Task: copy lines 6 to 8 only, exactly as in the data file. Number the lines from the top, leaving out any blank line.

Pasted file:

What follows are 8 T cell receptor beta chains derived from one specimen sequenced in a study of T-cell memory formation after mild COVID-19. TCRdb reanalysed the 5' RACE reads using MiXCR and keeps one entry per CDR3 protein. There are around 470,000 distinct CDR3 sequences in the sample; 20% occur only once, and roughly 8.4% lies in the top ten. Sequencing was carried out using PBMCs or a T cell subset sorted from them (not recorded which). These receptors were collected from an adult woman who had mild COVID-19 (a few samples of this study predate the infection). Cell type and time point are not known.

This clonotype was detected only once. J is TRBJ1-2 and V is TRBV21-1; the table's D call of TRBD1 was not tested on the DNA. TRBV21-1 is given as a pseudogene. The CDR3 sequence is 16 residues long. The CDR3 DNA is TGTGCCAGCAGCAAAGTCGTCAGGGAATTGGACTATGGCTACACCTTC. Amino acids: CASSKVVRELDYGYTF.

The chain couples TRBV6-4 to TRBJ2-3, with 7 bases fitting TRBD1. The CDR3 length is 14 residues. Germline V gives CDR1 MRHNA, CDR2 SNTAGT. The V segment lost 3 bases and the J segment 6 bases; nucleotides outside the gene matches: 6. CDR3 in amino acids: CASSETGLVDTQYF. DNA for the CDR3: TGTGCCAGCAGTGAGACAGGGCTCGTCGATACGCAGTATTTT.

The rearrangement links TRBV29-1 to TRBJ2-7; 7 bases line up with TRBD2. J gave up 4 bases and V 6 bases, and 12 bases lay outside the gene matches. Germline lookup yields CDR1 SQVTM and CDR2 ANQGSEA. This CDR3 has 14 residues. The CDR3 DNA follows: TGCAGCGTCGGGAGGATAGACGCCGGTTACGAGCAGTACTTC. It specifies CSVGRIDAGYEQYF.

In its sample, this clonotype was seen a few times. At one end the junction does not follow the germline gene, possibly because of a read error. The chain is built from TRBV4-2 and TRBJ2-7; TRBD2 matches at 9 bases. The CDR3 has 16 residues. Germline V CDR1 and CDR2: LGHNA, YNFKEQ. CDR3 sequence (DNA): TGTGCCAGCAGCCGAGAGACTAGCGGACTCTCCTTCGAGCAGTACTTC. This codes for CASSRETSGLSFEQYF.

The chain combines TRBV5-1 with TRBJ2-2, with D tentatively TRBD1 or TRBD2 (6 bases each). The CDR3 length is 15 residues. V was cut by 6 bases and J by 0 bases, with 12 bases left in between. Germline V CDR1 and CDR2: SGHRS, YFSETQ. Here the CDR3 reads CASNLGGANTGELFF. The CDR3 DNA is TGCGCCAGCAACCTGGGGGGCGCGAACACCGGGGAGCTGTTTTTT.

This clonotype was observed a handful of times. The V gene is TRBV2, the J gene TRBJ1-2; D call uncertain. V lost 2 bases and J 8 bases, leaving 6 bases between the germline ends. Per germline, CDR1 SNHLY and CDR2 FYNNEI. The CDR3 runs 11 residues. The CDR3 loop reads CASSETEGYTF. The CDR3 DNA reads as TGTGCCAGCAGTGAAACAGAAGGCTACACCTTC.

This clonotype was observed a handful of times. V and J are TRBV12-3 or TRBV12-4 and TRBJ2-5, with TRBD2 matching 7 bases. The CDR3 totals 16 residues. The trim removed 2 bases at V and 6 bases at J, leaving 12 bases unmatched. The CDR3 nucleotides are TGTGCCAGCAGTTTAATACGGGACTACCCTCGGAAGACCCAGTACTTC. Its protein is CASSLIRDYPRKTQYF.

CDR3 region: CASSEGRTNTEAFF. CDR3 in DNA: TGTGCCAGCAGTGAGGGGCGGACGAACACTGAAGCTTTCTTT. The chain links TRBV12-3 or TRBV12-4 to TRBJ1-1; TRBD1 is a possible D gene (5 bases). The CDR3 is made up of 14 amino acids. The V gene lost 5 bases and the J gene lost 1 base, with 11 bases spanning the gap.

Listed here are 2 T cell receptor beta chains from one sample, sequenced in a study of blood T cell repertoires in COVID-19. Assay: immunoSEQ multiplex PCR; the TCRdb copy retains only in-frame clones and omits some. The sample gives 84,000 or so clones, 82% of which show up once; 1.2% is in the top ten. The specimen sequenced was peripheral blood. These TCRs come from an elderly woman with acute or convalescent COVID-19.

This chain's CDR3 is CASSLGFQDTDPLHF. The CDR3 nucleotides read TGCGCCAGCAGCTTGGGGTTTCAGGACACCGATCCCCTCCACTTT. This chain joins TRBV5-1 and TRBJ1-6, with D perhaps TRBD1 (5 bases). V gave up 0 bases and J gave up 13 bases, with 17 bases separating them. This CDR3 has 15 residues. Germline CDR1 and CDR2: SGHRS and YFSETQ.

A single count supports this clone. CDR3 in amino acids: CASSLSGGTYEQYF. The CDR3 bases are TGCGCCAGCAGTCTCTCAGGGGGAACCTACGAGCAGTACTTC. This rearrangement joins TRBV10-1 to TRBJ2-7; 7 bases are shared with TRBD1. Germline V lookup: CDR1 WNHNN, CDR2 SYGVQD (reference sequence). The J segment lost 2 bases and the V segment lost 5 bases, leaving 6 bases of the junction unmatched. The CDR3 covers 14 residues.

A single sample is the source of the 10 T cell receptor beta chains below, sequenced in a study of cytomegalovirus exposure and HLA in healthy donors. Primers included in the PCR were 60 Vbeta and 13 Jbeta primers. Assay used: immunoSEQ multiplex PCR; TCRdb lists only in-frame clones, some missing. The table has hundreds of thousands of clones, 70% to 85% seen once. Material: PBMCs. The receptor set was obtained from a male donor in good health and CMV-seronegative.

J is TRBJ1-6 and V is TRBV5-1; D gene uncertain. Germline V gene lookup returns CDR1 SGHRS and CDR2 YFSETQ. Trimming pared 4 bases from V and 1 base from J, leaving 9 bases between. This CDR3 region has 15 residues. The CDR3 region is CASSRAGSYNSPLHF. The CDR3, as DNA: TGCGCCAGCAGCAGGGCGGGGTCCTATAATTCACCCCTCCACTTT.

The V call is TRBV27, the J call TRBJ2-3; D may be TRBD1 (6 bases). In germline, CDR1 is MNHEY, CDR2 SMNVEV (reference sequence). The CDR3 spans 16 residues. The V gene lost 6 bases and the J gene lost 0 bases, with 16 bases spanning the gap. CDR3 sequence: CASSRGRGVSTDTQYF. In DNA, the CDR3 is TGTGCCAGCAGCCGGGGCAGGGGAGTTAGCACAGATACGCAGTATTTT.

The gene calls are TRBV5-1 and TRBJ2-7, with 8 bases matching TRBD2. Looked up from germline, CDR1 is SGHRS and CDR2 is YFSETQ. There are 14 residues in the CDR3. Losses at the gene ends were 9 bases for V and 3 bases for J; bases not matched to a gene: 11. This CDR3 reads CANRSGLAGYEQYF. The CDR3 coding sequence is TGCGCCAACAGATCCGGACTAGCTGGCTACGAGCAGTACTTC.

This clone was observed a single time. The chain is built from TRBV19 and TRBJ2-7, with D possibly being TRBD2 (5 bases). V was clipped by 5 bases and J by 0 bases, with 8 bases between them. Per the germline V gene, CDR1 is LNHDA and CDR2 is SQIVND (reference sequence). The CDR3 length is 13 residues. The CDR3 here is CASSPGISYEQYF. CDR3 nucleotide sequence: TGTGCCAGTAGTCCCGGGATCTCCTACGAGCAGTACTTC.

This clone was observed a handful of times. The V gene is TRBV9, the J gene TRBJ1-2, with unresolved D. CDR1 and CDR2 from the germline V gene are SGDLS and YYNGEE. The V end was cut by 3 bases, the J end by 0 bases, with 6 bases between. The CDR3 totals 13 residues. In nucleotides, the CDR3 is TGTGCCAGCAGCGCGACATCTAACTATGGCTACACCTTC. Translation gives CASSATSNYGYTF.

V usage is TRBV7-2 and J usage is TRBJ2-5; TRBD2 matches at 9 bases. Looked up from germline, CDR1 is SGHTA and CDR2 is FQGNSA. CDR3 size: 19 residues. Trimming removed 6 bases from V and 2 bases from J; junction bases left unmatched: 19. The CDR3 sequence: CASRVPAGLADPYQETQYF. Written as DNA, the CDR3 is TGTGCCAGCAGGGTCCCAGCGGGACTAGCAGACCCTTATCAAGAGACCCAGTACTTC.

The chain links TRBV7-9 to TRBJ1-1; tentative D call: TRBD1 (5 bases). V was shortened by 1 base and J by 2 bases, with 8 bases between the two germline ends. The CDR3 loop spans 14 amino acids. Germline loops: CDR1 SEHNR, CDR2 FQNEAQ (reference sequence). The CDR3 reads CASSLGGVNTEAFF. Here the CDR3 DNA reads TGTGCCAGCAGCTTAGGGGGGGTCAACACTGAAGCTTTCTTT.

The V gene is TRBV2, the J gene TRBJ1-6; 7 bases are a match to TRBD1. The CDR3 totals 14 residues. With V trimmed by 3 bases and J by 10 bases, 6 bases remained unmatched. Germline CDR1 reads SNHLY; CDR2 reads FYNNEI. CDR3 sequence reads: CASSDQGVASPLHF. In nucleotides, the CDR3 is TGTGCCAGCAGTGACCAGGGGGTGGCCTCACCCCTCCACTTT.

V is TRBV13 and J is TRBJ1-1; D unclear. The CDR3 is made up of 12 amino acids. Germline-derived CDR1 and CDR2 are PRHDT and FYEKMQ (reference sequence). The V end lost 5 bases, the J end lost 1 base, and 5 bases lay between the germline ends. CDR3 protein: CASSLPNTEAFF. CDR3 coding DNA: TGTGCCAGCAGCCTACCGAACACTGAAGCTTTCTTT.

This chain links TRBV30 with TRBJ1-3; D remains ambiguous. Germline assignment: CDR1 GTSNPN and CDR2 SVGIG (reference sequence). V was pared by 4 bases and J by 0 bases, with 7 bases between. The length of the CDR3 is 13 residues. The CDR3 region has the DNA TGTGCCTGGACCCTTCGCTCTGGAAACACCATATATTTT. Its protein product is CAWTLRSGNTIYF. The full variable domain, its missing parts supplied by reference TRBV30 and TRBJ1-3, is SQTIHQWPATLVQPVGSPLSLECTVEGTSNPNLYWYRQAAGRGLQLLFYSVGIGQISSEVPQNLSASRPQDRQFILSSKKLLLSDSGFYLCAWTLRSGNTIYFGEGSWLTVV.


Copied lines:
The chain combines TRBV5-1 with TRBJ2-2, with D tentatively TRBD1 or TRBD2 (6 bases each). The CDR3 length is 15 residues. V was cut by 6 bases and J by 0 bases, with 12 bases left in between. Germline V CDR1 and CDR2: SGHRS, YFSETQ. Here the CDR3 reads CASNLGGANTGELFF. The CDR3 DNA is TGCGCCAGCAACCTGGGGGGCGCGAACACCGGGGAGCTGTTTTTT.

This clonotype was observed a handful of times. The V gene is TRBV2, the J gene TRBJ1-2; D call uncertain. V lost 2 bases and J 8 bases, leaving 6 bases between the germline ends. Per germline, CDR1 SNHLY and CDR2 FYNNEI. The CDR3 runs 11 residues. The CDR3 loop reads CASSETEGYTF. The CDR3 DNA reads as TGTGCCAGCAGTGAAACAGAAGGCTACACCTTC.

This clonotype was observed a handful of times. V and J are TRBV12-3 or TRBV12-4 and TRBJ2-5, with TRBD2 matching 7 bases. The CDR3 totals 16 residues. The trim removed 2 bases at V and 6 bases at J, leaving 12 bases unmatched. The CDR3 nucleotides are TGTGCCAGCAGTTTAATACGGGACTACCCTCGGAAGACCCAGTACTTC. Its protein is CASSLIRDYPRKTQYF.